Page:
Additionally, Graybill said the Montana Human Rights Act protections weren’t at issue; he said the act protects people from being discriminated against in access to housing, for instance, but it doesn’t protect Huber from going through an administrative hearing through a housing organization. Graybill also strongly objected to the idea that in holding up a “facially neutral policy,” the National Association of Realtors would be conducting a “circus of anti-Christian bigotry.”
Court documents quoted the hate speech prohibition and note it applies to all realtor speech, not just speech relating to the job: “Realtors must not use harassing speech, hate speech, epithets, or slurs based on race, color, religion, sex, handicap, familial status, national origin, sexual orientation, or gender identity.” The lawsuit notes the code’s appendix defines “hate speech” as that “intended to insult, offend or intimidate a person because of some trait (as race, religion, sexual orientation, national origin, or disability).”
On behalf of Huber, Monforton said the “hate speech” policy enacted by the National Association of Realtors in 2020 subjects realtors to discipline for “merely reading Bible verses.” And he said Huber should not be on trial before the realtors just because he told his church he believes the Food Bank’s position violates his church’s Biblical dogma.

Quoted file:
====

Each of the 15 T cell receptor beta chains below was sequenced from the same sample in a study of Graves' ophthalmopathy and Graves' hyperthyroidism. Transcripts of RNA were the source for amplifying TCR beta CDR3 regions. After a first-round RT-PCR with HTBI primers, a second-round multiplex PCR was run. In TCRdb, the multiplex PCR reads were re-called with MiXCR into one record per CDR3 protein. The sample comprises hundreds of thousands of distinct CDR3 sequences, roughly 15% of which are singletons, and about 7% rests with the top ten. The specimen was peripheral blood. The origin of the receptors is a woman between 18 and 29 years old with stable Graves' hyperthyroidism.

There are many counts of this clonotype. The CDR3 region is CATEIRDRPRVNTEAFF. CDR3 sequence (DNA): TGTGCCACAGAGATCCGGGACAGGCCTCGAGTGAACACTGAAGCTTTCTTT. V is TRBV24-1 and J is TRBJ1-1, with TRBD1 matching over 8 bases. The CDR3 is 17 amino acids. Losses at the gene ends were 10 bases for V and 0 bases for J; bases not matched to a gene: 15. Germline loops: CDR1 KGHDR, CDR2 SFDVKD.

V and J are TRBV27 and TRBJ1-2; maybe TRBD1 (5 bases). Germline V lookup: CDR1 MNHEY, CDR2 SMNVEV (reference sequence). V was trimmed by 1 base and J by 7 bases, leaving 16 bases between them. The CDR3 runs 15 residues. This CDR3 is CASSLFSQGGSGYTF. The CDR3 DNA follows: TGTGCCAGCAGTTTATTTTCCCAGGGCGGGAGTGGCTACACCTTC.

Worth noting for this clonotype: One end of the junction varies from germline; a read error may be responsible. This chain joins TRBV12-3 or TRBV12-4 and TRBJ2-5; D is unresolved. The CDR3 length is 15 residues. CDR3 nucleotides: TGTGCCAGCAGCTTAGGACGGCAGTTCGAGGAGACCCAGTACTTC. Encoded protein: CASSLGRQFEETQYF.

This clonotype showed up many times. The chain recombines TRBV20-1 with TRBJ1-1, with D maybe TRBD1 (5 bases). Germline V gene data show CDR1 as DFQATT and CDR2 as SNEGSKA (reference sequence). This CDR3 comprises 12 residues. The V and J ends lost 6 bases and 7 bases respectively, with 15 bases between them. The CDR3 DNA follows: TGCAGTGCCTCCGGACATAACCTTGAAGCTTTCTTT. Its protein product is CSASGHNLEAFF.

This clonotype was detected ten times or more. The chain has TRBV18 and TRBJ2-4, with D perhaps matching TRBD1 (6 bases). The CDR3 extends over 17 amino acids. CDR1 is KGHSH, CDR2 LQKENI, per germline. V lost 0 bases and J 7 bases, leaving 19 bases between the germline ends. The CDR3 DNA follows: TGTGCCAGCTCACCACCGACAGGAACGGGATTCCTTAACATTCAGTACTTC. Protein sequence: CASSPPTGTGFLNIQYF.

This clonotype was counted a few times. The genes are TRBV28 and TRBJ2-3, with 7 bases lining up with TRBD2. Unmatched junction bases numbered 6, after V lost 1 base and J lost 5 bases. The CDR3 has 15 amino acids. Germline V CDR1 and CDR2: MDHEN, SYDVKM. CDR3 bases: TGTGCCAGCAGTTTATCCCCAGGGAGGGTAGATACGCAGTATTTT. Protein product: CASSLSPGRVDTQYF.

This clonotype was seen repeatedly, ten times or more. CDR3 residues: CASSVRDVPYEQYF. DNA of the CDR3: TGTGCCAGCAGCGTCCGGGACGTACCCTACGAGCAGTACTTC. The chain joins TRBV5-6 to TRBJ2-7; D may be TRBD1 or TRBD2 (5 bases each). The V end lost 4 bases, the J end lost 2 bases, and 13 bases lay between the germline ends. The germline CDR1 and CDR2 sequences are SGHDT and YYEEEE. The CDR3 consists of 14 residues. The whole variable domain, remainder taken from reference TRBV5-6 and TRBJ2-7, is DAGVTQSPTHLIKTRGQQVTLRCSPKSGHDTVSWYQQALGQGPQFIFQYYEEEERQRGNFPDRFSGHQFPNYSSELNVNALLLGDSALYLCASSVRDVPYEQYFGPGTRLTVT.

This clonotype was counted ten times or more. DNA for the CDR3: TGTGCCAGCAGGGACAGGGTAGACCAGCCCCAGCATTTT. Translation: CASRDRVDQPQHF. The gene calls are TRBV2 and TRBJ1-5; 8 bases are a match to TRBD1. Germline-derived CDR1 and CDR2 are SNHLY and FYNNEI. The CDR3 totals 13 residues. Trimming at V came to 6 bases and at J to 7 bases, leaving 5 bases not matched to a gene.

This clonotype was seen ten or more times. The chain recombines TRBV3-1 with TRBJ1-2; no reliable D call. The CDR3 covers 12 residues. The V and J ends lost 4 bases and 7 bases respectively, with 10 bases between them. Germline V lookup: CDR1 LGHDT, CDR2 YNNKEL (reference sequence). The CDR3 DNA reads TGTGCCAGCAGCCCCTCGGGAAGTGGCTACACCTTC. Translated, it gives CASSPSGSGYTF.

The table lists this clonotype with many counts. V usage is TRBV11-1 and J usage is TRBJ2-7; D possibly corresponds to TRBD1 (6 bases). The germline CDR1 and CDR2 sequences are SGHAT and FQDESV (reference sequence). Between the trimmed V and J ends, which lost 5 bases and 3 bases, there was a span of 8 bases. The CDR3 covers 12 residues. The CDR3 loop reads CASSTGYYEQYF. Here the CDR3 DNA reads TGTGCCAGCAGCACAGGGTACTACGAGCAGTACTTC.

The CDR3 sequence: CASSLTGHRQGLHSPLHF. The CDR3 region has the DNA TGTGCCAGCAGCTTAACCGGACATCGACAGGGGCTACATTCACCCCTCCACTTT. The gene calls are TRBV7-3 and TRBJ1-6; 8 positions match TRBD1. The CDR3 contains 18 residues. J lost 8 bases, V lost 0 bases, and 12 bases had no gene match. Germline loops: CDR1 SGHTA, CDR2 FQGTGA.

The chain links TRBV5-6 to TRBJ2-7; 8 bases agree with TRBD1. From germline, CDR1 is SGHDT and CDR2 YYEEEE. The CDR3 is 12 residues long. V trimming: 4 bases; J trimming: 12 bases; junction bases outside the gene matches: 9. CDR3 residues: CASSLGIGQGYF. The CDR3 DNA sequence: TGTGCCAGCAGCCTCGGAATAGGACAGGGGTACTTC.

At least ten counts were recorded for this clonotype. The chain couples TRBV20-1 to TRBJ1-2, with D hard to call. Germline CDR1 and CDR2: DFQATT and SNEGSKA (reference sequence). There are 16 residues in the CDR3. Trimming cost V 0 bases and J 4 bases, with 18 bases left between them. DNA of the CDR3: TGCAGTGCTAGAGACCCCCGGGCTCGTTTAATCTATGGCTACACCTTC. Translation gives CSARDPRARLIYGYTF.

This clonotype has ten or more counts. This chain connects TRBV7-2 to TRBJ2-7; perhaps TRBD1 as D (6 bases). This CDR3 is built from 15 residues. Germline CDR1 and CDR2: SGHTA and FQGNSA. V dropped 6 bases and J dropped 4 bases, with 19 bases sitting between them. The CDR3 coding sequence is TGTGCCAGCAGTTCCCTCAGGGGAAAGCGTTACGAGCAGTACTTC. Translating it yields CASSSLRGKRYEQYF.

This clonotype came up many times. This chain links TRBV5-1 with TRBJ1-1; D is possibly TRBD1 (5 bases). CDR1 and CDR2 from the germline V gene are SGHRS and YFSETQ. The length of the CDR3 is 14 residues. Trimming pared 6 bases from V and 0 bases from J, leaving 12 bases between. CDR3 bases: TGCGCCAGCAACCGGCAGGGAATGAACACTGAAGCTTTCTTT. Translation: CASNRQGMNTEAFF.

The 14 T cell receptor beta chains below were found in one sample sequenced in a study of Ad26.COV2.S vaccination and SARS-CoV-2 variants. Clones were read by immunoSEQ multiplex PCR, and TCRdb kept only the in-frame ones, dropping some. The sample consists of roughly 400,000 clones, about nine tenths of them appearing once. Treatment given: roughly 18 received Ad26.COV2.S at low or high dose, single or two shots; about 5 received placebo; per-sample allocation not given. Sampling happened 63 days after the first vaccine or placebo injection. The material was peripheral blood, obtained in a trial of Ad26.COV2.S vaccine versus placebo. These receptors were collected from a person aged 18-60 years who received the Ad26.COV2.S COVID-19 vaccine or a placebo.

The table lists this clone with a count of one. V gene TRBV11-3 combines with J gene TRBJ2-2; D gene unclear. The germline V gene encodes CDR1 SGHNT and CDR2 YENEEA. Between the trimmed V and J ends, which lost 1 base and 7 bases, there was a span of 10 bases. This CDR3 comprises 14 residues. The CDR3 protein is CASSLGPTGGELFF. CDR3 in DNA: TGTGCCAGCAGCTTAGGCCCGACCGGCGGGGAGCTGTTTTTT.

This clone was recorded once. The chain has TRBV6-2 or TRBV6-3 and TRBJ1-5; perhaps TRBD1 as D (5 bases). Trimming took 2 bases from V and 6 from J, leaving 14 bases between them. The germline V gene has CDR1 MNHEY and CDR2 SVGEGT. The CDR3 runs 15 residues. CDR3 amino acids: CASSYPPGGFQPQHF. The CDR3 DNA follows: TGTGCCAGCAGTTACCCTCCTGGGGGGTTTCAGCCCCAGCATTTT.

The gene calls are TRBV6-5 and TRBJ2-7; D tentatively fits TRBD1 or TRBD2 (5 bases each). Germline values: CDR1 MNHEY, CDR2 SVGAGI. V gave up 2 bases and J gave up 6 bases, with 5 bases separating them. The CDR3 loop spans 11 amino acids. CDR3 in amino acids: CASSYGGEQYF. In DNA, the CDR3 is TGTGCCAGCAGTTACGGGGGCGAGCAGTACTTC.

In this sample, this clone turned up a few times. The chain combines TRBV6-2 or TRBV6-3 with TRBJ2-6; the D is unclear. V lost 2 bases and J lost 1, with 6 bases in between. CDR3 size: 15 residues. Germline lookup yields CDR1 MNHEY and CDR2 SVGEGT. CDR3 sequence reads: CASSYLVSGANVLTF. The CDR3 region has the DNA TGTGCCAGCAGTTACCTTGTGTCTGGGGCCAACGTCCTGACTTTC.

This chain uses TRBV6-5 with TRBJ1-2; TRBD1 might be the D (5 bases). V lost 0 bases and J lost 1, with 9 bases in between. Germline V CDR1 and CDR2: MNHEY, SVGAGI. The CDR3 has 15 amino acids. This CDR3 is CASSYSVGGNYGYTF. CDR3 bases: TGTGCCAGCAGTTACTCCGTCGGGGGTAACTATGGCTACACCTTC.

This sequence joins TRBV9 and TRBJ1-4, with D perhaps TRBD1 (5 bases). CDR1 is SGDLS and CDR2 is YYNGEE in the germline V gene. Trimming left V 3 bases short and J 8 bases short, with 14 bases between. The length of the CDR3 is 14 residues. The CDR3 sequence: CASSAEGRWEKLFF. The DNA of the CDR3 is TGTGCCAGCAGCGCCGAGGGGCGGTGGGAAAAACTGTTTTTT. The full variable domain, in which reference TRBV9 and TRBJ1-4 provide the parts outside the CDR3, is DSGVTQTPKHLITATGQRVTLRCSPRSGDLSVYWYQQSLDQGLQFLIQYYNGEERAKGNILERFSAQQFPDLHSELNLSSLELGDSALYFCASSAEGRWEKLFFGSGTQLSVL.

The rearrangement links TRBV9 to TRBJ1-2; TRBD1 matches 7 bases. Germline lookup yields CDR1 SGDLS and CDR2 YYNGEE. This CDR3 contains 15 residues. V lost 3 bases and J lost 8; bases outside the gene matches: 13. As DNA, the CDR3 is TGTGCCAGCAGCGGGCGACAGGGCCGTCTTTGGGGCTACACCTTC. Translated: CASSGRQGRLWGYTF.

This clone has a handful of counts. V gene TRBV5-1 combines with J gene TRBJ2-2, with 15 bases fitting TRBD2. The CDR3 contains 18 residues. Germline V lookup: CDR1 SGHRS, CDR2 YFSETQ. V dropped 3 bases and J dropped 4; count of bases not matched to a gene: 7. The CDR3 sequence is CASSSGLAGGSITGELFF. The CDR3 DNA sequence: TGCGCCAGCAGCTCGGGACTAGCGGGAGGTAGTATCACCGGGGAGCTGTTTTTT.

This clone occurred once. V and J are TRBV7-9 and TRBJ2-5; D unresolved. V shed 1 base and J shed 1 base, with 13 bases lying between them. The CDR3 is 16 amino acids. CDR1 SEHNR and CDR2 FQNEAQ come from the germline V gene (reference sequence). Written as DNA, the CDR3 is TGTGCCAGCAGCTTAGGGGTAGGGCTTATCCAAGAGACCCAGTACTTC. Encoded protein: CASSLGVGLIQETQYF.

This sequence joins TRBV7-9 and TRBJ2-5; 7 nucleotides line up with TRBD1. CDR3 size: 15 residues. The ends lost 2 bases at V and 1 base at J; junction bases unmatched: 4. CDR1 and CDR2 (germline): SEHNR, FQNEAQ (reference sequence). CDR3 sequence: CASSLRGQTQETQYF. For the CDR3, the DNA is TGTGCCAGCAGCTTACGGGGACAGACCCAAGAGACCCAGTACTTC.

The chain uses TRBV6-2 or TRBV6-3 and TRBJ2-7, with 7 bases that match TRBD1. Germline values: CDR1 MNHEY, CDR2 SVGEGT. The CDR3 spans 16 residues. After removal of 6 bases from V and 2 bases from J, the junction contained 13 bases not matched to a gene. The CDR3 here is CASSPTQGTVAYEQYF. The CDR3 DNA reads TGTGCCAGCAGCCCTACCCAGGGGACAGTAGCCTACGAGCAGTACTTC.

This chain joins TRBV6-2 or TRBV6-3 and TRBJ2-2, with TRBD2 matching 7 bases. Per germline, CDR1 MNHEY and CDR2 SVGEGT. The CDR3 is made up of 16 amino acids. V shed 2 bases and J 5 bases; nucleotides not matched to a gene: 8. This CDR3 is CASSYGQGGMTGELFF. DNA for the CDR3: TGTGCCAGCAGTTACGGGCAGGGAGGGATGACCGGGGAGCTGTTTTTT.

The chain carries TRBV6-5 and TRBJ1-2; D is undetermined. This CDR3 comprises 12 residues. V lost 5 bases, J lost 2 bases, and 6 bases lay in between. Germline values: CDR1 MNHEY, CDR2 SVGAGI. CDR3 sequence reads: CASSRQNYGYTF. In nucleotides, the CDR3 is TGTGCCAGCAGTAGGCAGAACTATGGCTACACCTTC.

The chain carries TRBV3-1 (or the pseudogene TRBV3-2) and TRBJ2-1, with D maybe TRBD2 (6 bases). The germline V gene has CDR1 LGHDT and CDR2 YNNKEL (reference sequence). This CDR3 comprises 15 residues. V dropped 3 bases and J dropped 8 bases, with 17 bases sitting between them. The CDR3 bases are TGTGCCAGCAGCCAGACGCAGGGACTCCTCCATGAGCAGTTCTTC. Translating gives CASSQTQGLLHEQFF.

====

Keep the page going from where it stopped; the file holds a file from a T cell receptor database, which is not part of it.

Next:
“This is the most religiously bigoted policy in any industry anywhere in the country, and it’s also a violation of Montana law,” said Monforton, of Monforton Law Offices in Bozeman.
Huber’s communication about the break with the Food Bank said the following, in part: “This past week, we found printed material in the lunches that we were handing out that went against our Biblical doctrine. After conversations with the food bank, we have found that our beliefs and that of the Missoula Food Bank do not align.”
Monforton disagreed that Huber needs to wait for a negative administrative outcome because the “proceeding itself is the punishment.” Already, the realtors found the pastor’s statements to be “potentially unethical conduct,” and already, they forwarded the complaint to an ethics panel, Monforton said. But he said Huber never consented to an “ethics tribunal” where his protected religious conduct would be at issue.